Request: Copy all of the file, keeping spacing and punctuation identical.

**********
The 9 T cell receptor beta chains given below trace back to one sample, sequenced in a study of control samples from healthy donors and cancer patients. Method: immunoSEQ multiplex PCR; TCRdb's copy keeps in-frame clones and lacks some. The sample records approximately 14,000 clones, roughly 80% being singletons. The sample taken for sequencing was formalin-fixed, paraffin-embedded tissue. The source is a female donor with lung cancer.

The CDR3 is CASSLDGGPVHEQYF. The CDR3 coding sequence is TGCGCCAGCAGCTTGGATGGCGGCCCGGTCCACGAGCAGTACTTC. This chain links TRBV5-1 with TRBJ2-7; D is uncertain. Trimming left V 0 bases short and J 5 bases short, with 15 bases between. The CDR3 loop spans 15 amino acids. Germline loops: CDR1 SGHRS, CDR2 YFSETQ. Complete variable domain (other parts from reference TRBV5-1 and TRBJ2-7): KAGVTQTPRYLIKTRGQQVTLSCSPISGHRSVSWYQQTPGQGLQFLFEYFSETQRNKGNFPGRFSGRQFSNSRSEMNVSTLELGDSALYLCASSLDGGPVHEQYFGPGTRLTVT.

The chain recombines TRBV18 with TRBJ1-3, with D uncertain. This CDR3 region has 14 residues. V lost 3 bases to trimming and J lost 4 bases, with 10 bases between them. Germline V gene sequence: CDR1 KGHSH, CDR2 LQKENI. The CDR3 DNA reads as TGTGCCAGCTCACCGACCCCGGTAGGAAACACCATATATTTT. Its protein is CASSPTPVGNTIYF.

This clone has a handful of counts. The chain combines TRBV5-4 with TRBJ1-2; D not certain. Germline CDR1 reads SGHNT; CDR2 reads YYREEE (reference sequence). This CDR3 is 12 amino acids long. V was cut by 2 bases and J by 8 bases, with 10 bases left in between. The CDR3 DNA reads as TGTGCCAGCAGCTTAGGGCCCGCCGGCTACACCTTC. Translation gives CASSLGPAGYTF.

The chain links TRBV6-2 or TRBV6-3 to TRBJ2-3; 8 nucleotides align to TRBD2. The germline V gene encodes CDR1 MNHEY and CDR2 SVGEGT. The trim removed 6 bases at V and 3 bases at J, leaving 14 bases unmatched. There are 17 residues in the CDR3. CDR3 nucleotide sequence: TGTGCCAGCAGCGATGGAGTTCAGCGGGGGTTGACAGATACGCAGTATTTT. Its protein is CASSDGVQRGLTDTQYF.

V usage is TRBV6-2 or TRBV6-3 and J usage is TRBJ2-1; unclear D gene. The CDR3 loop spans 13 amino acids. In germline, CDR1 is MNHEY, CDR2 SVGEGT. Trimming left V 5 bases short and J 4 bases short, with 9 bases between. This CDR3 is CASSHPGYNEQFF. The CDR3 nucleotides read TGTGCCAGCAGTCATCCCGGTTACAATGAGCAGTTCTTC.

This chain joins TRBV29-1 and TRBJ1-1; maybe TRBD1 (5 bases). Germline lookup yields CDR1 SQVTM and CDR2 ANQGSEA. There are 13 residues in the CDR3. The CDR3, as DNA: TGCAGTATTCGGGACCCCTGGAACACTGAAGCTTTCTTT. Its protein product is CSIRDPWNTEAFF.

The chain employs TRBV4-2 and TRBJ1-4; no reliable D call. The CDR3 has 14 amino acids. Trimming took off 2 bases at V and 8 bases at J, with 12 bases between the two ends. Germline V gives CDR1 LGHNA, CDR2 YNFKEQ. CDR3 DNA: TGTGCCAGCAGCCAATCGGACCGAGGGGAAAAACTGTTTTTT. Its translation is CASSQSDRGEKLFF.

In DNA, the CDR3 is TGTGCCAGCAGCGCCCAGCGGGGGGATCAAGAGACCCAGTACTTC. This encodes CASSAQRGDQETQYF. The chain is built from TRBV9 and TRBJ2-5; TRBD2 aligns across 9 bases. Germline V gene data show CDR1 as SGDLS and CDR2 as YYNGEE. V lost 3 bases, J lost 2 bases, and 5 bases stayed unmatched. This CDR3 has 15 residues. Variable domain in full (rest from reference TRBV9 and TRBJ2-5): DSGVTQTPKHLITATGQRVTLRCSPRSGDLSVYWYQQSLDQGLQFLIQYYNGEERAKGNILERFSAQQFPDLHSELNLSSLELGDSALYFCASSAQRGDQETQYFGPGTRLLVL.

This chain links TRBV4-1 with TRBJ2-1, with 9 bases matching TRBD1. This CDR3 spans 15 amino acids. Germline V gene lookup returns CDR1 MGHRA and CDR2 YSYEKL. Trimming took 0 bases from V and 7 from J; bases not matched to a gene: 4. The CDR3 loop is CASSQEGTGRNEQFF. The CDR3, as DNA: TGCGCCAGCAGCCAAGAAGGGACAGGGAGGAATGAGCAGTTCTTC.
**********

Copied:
The 9 T cell receptor beta chains given below trace back to one sample, sequenced in a study of control samples from healthy donors and cancer patients. Method: immunoSEQ multiplex PCR; TCRdb's copy keeps in-frame clones and lacks some. The sample records approximately 14,000 clones, roughly 80% being singletons. The sample taken for sequencing was formalin-fixed, paraffin-embedded tissue. The source is a female donor with lung cancer.

The CDR3 is CASSLDGGPVHEQYF. The CDR3 coding sequence is TGCGCCAGCAGCTTGGATGGCGGCCCGGTCCACGAGCAGTACTTC. This chain links TRBV5-1 with TRBJ2-7; D is uncertain. Trimming left V 0 bases short and J 5 bases short, with 15 bases between. The CDR3 loop spans 15 amino acids. Germline loops: CDR1 SGHRS, CDR2 YFSETQ. Complete variable domain (other parts from reference TRBV5-1 and TRBJ2-7): KAGVTQTPRYLIKTRGQQVTLSCSPISGHRSVSWYQQTPGQGLQFLFEYFSETQRNKGNFPGRFSGRQFSNSRSEMNVSTLELGDSALYLCASSLDGGPVHEQYFGPGTRLTVT.

The chain recombines TRBV18 with TRBJ1-3, with D uncertain. This CDR3 region has 14 residues. V lost 3 bases to trimming and J lost 4 bases, with 10 bases between them. Germline V gene sequence: CDR1 KGHSH, CDR2 LQKENI. The CDR3 DNA reads as TGTGCCAGCTCACCGACCCCGGTAGGAAACACCATATATTTT. Its protein is CASSPTPVGNTIYF.

This clone has a handful of counts. The chain combines TRBV5-4 with TRBJ1-2; D not certain. Germline CDR1 reads SGHNT; CDR2 reads YYREEE (reference sequence). This CDR3 is 12 amino acids long. V was cut by 2 bases and J by 8 bases, with 10 bases left in between. The CDR3 DNA reads as TGTGCCAGCAGCTTAGGGCCCGCCGGCTACACCTTC. Translation gives CASSLGPAGYTF.

The chain links TRBV6-2 or TRBV6-3 to TRBJ2-3; 8 nucleotides align to TRBD2. The germline V gene encodes CDR1 MNHEY and CDR2 SVGEGT. The trim removed 6 bases at V and 3 bases at J, leaving 14 bases unmatched. There are 17 residues in the CDR3. CDR3 nucleotide sequence: TGTGCCAGCAGCGATGGAGTTCAGCGGGGGTTGACAGATACGCAGTATTTT. Its protein is CASSDGVQRGLTDTQYF.

V usage is TRBV6-2 or TRBV6-3 and J usage is TRBJ2-1; unclear D gene. The CDR3 loop spans 13 amino acids. In germline, CDR1 is MNHEY, CDR2 SVGEGT. Trimming left V 5 bases short and J 4 bases short, with 9 bases between. This CDR3 is CASSHPGYNEQFF. The CDR3 nucleotides read TGTGCCAGCAGTCATCCCGGTTACAATGAGCAGTTCTTC.

This chain joins TRBV29-1 and TRBJ1-1; maybe TRBD1 (5 bases). Germline lookup yields CDR1 SQVTM and CDR2 ANQGSEA. There are 13 residues in the CDR3. The CDR3, as DNA: TGCAGTATTCGGGACCCCTGGAACACTGAAGCTTTCTTT. Its protein product is CSIRDPWNTEAFF.

The chain employs TRBV4-2 and TRBJ1-4; no reliable D call. The CDR3 has 14 amino acids. Trimming took off 2 bases at V and 8 bases at J, with 12 bases between the two ends. Germline V gives CDR1 LGHNA, CDR2 YNFKEQ. CDR3 DNA: TGTGCCAGCAGCCAATCGGACCGAGGGGAAAAACTGTTTTTT. Its translation is CASSQSDRGEKLFF.

In DNA, the CDR3 is TGTGCCAGCAGCGCCCAGCGGGGGGATCAAGAGACCCAGTACTTC. This encodes CASSAQRGDQETQYF. The chain is built from TRBV9 and TRBJ2-5; TRBD2 aligns across 9 bases. Germline V gene data show CDR1 as SGDLS and CDR2 as YYNGEE. V lost 3 bases, J lost 2 bases, and 5 bases stayed unmatched. This CDR3 has 15 residues. Variable domain in full (rest from reference TRBV9 and TRBJ2-5): DSGVTQTPKHLITATGQRVTLRCSPRSGDLSVYWYQQSLDQGLQFLIQYYNGEERAKGNILERFSAQQFPDLHSELNLSSLELGDSALYFCASSAQRGDQETQYFGPGTRLLVL.

This chain links TRBV4-1 with TRBJ2-1, with 9 bases matching TRBD1. This CDR3 spans 15 amino acids. Germline V gene lookup returns CDR1 MGHRA and CDR2 YSYEKL. Trimming took 0 bases from V and 7 from J; bases not matched to a gene: 4. The CDR3 loop is CASSQEGTGRNEQFF. The CDR3, as DNA: TGCGCCAGCAGCCAAGAAGGGACAGGGAGGAATGAGCAGTTCTTC.